No drug is a silver bullet for low back pain, but a new Australian review suggests there may be a few bronze-coated options available.
NSAIDs and opioids are best for low back pain, according to possibly the most comprehensive review into pharmacological treatments for the condition.
Surprisingly, researchers found ‘high certainty’ evidence tapentadol led to a small reduction in chronic low back pain.
While drugs are the most common treatment option for both acute and chronic low back pain, countless studies and reviews (of varying quality) into the efficacy of each make it difficult for clinicians, policymakers and the public to easily assess what works – and what doesn’t.
A new overview of seven Cochrane reviews (including over 100 studies and 22,000 participants), published in the Cochrane Database of Systematic Reviews, cuts through the noise and collates the relevant efficacy, effectiveness and safety data into one useable document.
Researchers failed to find any moderate- or high-certainty evidence that any of the treatments they investigated – paracetamol, NSAIDs, muscle relaxants/benzodiazepines, opioids and antidepressants – provided a medium or large effect on pain intensity (defined as a reduction of 10 or more points on a 0-100 scale) for acute or chronic low back pain compared to placebo.
However, NSAIDs got the nod for acute low back pain ahead of muscle relaxants/benzodiazepines despite both treatments having moderate-certainty evidence of a small benefit on pain. This is because NSAIDs had very low-certainty evidence of no increased risk of adverse events, while there was moderate-certainty evidence of an increased risk of adverse events for muscle relaxants and benzodiazepines.
There was high certainty evidence paracetamol had no effect on pain (compared to placebo), nor were there any data for the use of opioids and antidepressants in acute low back pain.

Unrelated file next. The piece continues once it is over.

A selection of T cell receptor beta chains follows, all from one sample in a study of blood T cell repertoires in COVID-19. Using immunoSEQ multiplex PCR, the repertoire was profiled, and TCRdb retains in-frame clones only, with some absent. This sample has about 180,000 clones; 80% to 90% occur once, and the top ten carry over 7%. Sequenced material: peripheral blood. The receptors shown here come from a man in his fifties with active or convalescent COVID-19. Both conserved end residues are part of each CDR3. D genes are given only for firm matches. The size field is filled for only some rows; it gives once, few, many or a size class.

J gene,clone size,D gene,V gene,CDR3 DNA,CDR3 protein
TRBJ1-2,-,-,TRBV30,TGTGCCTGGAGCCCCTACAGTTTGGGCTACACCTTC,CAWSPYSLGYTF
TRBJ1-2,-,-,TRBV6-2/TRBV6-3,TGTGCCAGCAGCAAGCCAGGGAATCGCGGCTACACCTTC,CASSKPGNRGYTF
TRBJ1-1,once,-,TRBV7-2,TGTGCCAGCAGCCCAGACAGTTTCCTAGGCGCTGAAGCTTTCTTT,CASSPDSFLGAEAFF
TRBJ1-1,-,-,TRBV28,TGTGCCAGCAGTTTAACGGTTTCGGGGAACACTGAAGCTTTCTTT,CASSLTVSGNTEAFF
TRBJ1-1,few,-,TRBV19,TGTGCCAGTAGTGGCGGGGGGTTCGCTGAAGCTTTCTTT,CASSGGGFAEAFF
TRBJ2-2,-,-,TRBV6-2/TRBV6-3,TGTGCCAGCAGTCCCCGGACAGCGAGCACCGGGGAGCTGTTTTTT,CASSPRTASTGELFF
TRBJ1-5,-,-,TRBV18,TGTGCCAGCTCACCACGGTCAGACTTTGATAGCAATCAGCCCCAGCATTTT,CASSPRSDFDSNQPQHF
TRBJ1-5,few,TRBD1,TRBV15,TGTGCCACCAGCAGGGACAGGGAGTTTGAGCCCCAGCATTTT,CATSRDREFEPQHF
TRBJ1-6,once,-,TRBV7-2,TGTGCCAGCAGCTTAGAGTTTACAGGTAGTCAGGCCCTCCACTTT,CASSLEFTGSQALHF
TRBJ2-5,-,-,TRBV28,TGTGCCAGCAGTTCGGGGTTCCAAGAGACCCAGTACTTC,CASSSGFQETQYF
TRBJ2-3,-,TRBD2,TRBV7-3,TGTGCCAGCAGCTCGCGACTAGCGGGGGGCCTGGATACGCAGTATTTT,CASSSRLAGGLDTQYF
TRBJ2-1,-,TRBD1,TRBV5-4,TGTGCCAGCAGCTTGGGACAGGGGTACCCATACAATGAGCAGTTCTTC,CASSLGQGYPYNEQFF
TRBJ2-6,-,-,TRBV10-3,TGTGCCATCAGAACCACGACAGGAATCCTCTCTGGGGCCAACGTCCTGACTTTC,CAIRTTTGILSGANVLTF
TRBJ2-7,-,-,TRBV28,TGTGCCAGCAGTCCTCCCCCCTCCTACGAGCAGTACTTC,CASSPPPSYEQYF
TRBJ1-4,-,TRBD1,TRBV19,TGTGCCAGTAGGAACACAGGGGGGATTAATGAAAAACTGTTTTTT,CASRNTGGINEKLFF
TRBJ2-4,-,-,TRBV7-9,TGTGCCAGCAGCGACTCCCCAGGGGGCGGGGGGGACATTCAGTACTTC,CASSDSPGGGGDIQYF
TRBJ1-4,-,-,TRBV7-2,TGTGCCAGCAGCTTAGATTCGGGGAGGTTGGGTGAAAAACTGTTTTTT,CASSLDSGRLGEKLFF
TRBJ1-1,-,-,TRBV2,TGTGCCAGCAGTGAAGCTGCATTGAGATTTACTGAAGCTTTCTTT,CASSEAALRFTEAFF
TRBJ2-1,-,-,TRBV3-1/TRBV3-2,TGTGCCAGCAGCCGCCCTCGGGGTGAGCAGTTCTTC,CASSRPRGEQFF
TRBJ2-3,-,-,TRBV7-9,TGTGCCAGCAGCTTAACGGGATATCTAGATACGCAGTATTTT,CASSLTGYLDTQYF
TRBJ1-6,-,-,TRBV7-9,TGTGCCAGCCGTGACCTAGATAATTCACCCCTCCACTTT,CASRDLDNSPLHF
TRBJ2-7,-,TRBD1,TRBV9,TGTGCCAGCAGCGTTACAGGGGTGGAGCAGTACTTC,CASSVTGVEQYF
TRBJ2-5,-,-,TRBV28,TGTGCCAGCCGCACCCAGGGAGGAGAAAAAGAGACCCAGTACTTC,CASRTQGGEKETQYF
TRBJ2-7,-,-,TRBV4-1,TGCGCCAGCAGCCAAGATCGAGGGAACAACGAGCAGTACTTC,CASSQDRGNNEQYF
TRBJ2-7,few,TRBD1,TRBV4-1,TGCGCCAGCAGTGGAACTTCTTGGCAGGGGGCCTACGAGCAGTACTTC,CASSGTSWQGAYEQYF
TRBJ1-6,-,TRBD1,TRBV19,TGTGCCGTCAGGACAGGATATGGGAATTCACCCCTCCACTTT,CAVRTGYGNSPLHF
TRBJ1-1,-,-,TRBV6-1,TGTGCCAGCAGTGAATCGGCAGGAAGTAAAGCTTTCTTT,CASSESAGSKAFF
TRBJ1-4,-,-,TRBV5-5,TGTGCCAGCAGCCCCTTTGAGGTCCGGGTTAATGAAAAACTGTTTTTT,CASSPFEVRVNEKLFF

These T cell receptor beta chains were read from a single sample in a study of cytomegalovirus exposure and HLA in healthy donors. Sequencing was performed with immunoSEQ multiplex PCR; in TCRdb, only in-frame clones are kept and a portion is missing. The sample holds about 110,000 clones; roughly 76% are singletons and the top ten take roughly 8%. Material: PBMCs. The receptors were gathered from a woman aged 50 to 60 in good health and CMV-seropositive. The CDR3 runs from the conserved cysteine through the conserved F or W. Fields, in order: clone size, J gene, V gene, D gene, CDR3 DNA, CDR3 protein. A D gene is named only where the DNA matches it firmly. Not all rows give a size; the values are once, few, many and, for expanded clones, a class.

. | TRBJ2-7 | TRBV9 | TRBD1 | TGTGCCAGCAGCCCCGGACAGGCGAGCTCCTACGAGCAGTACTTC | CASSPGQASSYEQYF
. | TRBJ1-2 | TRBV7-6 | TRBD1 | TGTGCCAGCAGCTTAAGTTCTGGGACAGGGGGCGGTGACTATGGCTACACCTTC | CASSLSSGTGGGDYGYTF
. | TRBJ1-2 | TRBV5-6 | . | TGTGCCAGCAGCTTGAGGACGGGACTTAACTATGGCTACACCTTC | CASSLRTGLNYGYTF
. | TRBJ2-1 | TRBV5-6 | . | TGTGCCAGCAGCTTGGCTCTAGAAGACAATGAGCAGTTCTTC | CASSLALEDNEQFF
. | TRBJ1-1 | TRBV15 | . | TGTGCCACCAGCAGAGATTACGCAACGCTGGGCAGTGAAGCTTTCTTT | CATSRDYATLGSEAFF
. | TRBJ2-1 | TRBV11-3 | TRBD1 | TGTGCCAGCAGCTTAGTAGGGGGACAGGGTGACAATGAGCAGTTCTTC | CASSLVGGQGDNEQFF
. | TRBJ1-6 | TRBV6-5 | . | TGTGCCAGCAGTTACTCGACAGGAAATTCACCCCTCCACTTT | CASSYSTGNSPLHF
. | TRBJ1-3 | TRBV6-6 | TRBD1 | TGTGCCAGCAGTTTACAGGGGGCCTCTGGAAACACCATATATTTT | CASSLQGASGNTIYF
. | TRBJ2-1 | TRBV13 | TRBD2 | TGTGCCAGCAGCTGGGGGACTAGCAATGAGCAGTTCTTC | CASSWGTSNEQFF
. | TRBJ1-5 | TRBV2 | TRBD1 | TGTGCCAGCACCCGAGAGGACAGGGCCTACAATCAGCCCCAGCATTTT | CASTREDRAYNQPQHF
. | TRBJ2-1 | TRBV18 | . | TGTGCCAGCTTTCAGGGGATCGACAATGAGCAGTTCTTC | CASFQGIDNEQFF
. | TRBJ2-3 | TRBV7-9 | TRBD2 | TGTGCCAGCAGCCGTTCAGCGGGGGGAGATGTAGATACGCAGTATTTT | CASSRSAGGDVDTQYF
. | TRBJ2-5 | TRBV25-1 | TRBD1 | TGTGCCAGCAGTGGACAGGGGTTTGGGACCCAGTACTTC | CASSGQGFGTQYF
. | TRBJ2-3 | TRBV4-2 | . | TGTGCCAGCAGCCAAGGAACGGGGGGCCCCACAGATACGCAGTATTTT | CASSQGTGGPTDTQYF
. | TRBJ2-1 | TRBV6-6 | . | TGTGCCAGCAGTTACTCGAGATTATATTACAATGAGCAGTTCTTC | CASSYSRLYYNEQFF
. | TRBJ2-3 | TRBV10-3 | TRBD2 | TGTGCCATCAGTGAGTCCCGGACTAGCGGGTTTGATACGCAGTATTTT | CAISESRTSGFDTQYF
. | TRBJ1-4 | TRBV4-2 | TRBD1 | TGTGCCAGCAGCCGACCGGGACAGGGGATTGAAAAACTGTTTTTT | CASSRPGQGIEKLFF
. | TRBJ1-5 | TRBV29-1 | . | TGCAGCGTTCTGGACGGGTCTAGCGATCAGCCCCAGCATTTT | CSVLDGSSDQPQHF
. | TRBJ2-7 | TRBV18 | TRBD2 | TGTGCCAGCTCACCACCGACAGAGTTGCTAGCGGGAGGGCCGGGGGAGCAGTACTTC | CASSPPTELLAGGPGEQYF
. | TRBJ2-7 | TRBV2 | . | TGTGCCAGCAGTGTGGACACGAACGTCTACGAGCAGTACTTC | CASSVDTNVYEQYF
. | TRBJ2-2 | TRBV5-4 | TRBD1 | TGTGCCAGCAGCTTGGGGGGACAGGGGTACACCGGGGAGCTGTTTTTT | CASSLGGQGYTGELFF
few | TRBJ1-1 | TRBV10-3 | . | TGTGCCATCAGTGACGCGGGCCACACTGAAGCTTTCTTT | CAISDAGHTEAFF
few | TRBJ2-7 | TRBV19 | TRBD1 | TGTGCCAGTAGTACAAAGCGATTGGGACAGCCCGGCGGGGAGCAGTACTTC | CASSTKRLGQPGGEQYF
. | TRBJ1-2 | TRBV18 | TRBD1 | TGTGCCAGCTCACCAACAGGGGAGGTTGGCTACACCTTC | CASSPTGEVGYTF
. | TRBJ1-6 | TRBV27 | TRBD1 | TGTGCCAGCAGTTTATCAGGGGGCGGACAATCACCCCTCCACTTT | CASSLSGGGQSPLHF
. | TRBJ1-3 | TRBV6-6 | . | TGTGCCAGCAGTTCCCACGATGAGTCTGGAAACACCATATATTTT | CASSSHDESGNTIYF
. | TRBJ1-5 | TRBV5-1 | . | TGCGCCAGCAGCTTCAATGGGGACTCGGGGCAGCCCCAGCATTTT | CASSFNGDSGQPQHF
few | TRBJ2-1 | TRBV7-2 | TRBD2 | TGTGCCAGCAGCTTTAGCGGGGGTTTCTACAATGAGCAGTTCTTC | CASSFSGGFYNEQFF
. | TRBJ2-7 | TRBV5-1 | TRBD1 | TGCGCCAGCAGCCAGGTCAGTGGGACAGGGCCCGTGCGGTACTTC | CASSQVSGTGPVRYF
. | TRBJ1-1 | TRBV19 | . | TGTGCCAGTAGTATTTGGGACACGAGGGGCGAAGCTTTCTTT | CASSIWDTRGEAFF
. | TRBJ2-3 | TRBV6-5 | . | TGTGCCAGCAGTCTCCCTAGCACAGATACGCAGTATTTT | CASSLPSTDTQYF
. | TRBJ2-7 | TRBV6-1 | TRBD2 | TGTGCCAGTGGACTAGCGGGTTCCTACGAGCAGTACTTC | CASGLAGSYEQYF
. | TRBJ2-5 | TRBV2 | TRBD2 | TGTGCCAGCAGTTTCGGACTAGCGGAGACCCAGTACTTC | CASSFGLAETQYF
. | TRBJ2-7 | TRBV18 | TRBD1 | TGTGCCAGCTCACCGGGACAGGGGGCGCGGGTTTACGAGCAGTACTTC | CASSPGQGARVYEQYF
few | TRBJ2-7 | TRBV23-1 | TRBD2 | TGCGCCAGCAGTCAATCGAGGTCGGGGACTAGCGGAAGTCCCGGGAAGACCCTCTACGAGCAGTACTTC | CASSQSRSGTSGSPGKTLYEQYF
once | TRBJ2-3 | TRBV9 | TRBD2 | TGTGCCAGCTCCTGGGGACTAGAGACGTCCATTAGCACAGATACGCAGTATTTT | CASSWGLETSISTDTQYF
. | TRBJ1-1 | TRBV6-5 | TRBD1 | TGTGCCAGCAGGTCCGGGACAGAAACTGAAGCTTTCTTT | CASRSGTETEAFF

Summary of evidence for pharmacological treatments in acute low back pain
Researchers also found low-certainty evidence that NSAIDs may provide a small benefit for chronic low back pain.
As for opioids, there was very low- to high-certainty evidence that opioids provided some benefit for chronic low back pain, depending on the specific opioid used.
For example, there was high-certainty evidence that tapentadol led to a small reduction in pain, low-certainty evidence that tramadol led to a medium reduction in chronic low back pain, and very low-certainty evidence that buprenorphine led to a small reduction in chronic low back pain. However, opioids should be used judiciously due to their well-established side effects, including nausea, headache and constipation, the authors said.
Summary of evidence for pharmacological treatments in chronic low back pain
“It’s starting to become quite clear Cochrane reviews are of [a] higher quality than reviews done in the wild. By focusing on Cochrane reviews for this high-level synthesis, we think you can be more certain, or trust the evidence we’ve generated more than if you were to include other reviews,” said Dr Aidan Cashin (PhD), lead author and postdoctoral research fellow at Neuroscience Research Australia.
“The broad finding is that drugs or medicines for low back pain don’t work as well as we thought they might, or may want them to,” Dr Cashin told TMR ahead of his presentation at last week’s Sydney Spinal Symposium.
“[But] medicines or drugs will always have a place in the management of low back pain. There’s a clear need to prioritise non-pharmacological treatments – good quality advice and education about their condition, structured exercise and psychological support – where appropriate and available.”
Dr Cashin emphasised the importance of remembering the review only compared each treatment against a placebo, not another drug.
“We recently conducted a network meta-analysis for people with acute low back pain, where we wanted to compare each medicine against each other to determine which one you should prescribe.
“Unfortunately, we didn’t have a rich or developed enough evidence base to provide certain or reliable evidence of what people should do. I feel that really talks with the evidence base for medicines in back pain – it’s incomplete and quite disconnected,” he told TMR.
Researchers noted a slight reduction in confidence in their findings, with all bar one Cochrane review being more than five years old, meaning the studies included in the reviews could be 15 to 20 years old. Dr Cashin and his colleagues are planning to update several of the reviews in the coming years.